LOS ANGELES (AP) _ In an odd final act of a notorious criminal case from the 1970s radical era, a former Symbionese Liberation Army fugitive told a judge she was guilty of possessing bombs with intent to murder police officers, then left court and declared she was innocent.
Sara Jane Olson, a former member of the Symbionese Liberation Army who was arrested in 1999, said she only admitted her guilt Wednesday because the Sept. 11 terrorist attacks made it impossible for her to get a fair trial.
``I pleaded to something of which I'm not guilty,'' Olson, 54, said outside court. ``Given that law enforcement has risen in credibility, it was inevitably going to play on the minds of jurors.''
Deputy District Attorney Eleanor Hunter said that during plea negotiations Olson did not deny her culpability in the effort to bomb two Los Angeles police cars in 1975.
``She's either lying in court or lying to the press to try to save face,'' Hunter said.
The prosecutor acknowledged that the trial would have depicted the SLA as a terrorist organization and exhumed its violent history, including crimes with which Olson was not charged. Defense lawyers lost a bid to delay the trial in the wake of the Sept. 11 attacks.
``Justice weeps for Sara Jane Olson,'' said defense attorney J. Tony Serra. ``Sara Jane Olson is truly a victim of Sept. 11. We didn't have a level playing field. They have brandished about the term of domestic terrorism.''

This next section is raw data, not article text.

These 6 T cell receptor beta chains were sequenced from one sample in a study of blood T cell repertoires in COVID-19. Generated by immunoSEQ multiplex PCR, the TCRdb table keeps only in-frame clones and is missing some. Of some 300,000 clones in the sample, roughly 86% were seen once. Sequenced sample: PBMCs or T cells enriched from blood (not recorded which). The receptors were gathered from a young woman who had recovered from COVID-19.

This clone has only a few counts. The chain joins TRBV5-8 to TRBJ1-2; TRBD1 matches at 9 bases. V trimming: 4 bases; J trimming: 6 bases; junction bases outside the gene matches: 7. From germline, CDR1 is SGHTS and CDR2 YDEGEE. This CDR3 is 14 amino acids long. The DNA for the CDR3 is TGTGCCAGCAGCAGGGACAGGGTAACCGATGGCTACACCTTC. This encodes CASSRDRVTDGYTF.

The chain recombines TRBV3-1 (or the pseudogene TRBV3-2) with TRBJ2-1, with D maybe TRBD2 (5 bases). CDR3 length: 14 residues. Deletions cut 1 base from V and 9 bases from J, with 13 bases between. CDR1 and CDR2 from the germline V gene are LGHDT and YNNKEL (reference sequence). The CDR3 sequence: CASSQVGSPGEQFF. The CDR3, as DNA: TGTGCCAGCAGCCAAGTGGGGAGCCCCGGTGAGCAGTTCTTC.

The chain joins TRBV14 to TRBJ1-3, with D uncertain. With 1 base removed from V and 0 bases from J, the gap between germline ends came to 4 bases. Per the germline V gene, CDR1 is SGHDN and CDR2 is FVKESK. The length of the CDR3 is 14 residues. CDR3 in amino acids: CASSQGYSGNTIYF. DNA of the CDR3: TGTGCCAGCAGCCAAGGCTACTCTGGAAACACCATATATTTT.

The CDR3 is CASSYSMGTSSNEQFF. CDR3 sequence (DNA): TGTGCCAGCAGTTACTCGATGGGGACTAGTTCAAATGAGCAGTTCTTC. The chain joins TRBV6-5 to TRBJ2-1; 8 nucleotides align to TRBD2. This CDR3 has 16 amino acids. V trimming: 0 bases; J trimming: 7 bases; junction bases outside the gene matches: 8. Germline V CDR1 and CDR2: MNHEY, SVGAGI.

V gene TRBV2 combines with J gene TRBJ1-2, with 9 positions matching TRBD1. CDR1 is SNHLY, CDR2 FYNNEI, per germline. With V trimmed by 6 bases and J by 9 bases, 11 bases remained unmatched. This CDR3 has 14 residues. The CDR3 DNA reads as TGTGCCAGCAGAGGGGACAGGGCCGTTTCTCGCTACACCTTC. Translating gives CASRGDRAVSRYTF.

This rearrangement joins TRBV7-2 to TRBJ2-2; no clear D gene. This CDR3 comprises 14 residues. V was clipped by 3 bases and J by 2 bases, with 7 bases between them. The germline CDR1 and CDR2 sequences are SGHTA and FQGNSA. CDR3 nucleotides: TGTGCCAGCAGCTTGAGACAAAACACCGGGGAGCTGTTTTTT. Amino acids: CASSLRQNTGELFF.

Olson, 54, made no reference to the attacks during the hearing in which she admitted to possessing bombs and attempting to explode them in two incidents _ one at the Hollenbeck Police Station in Los Angeles and another near a House of Pancakes restaurant in Hollywood on Aug. 21, 1975.
Neither bomb went off. Prosecutor Eleanor Hunter said one of them was one of the largest pipe bombs ever built in the United States and would have injured many people.
Olson, whose given name was Kathleen Soliah, was accused of targeting the officers in retaliation for the deaths of six SLA members in a 1974 shootout and fire at a Los Angeles house. The SLA gained national notoriety after the 1974 kidnapping of media heiress Patty Hearst.
Soliah vanished a short time after the attempted bombings. She was indicted in 1976 but remained a fugitive until her June 1999 capture in St. Paul, Minn., where she was living under the assumed name, Sara Jane Olson.
Minnesota friends who helped raise Olson's $1 million bail were shocked by the plea, but remained supportive. ``She is a very good person,'' friend Kathy Cima said. ``I think it's a bad time to be on trial.''
The trial, which had lurched to a start last week, then stopped during motions, was to have provided a post-mortem on the SLA's violent history and perhaps a finale to a story which once riveted America.
Hearst, who was 19 when the group kidnapped her, was to return as a witness against Olson a quarter century after she herself was convicted of armed bank robbery in an SLA heist.
Prosecutors dismissed three other charges Wednesday against Olson, but did not guarantee her a specific sentence. Her lawyers said they expected her to get about five years in prison, but she could be sentenced to life behind bars Dec. 7.
Before Olson's arrest, the former radical had built a life as a wife, mother of three children, sometime actress and gourmet cook. She was known for her volunteer and community service.
After the hearing, Olson said she had to consider the possibility of being convicted and sentenced to life in prison. She said her lawyers advised her that her chances of a lesser sentence would be better if she pleaded guilty.